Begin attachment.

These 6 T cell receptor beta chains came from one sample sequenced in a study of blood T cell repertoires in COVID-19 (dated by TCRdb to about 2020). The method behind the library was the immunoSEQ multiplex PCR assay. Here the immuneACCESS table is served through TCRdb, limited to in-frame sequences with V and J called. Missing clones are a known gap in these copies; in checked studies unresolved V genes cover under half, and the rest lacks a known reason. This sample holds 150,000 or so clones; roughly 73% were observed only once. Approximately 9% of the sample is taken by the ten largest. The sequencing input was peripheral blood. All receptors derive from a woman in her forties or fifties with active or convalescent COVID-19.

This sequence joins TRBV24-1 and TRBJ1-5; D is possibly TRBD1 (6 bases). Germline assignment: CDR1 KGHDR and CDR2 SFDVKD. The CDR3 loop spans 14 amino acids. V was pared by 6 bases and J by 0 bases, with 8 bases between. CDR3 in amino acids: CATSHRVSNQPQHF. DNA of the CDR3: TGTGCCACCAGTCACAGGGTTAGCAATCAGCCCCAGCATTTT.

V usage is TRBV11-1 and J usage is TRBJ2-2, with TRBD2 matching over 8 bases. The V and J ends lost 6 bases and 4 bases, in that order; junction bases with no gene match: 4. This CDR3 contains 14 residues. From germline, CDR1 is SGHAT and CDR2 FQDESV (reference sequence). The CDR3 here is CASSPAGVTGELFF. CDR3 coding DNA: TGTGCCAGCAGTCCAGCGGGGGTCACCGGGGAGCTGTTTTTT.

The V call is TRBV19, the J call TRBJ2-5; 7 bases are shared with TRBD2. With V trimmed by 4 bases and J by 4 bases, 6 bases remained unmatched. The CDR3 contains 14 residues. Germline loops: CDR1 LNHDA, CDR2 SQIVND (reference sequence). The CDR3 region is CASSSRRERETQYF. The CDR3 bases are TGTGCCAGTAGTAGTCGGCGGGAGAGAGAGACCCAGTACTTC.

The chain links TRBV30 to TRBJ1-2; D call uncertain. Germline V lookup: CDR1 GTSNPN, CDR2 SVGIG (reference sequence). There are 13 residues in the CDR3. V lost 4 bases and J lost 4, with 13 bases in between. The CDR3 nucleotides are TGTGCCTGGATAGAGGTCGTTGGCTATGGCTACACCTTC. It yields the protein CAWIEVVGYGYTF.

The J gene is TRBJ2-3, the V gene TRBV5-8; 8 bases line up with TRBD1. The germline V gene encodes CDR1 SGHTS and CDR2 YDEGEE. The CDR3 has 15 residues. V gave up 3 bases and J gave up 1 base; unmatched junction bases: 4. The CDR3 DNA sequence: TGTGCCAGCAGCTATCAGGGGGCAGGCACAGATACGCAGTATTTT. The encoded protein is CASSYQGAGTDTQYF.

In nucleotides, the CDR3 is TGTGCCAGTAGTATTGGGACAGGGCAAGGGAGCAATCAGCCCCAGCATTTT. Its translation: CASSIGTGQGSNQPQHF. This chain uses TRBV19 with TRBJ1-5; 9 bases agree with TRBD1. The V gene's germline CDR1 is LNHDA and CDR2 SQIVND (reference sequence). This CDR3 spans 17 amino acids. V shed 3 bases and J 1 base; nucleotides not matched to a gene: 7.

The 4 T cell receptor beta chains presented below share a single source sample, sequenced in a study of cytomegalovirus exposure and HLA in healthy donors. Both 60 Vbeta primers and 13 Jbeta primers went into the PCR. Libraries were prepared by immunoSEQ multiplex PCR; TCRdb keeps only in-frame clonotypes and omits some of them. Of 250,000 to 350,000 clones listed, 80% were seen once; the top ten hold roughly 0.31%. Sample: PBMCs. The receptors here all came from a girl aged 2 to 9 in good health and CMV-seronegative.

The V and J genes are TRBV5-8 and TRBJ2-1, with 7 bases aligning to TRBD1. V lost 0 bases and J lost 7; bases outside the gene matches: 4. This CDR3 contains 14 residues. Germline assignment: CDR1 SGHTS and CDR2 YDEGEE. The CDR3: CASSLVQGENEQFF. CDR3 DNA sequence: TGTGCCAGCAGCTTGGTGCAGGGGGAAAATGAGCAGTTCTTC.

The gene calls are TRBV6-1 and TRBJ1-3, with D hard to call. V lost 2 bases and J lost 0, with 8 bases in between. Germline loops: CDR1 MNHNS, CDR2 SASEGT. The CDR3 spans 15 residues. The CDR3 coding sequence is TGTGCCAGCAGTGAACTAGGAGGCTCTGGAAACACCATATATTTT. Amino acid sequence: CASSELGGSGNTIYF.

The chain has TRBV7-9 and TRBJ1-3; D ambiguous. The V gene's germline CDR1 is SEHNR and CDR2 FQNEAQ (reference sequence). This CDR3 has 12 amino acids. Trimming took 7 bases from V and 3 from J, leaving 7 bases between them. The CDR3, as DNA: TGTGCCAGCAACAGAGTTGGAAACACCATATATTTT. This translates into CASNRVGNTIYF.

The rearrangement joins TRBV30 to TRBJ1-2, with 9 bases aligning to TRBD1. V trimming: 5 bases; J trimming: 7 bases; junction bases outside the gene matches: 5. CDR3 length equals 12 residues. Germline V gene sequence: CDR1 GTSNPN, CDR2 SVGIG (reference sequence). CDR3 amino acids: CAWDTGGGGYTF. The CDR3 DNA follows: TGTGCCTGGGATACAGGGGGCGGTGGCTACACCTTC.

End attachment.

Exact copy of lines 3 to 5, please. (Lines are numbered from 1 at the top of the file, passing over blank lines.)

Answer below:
V usage is TRBV11-1 and J usage is TRBJ2-2, with TRBD2 matching over 8 bases. The V and J ends lost 6 bases and 4 bases, in that order; junction bases with no gene match: 4. This CDR3 contains 14 residues. From germline, CDR1 is SGHAT and CDR2 FQDESV (reference sequence). The CDR3 here is CASSPAGVTGELFF. CDR3 coding DNA: TGTGCCAGCAGTCCAGCGGGGGTCACCGGGGAGCTGTTTTTT.

The V call is TRBV19, the J call TRBJ2-5; 7 bases are shared with TRBD2. With V trimmed by 4 bases and J by 4 bases, 6 bases remained unmatched. The CDR3 contains 14 residues. Germline loops: CDR1 LNHDA, CDR2 SQIVND (reference sequence). The CDR3 region is CASSSRRERETQYF. The CDR3 bases are TGTGCCAGTAGTAGTCGGCGGGAGAGAGAGACCCAGTACTTC.

The chain links TRBV30 to TRBJ1-2; D call uncertain. Germline V lookup: CDR1 GTSNPN, CDR2 SVGIG (reference sequence). There are 13 residues in the CDR3. V lost 4 bases and J lost 4, with 13 bases in between. The CDR3 nucleotides are TGTGCCTGGATAGAGGTCGTTGGCTATGGCTACACCTTC. It yields the protein CAWIEVVGYGYTF.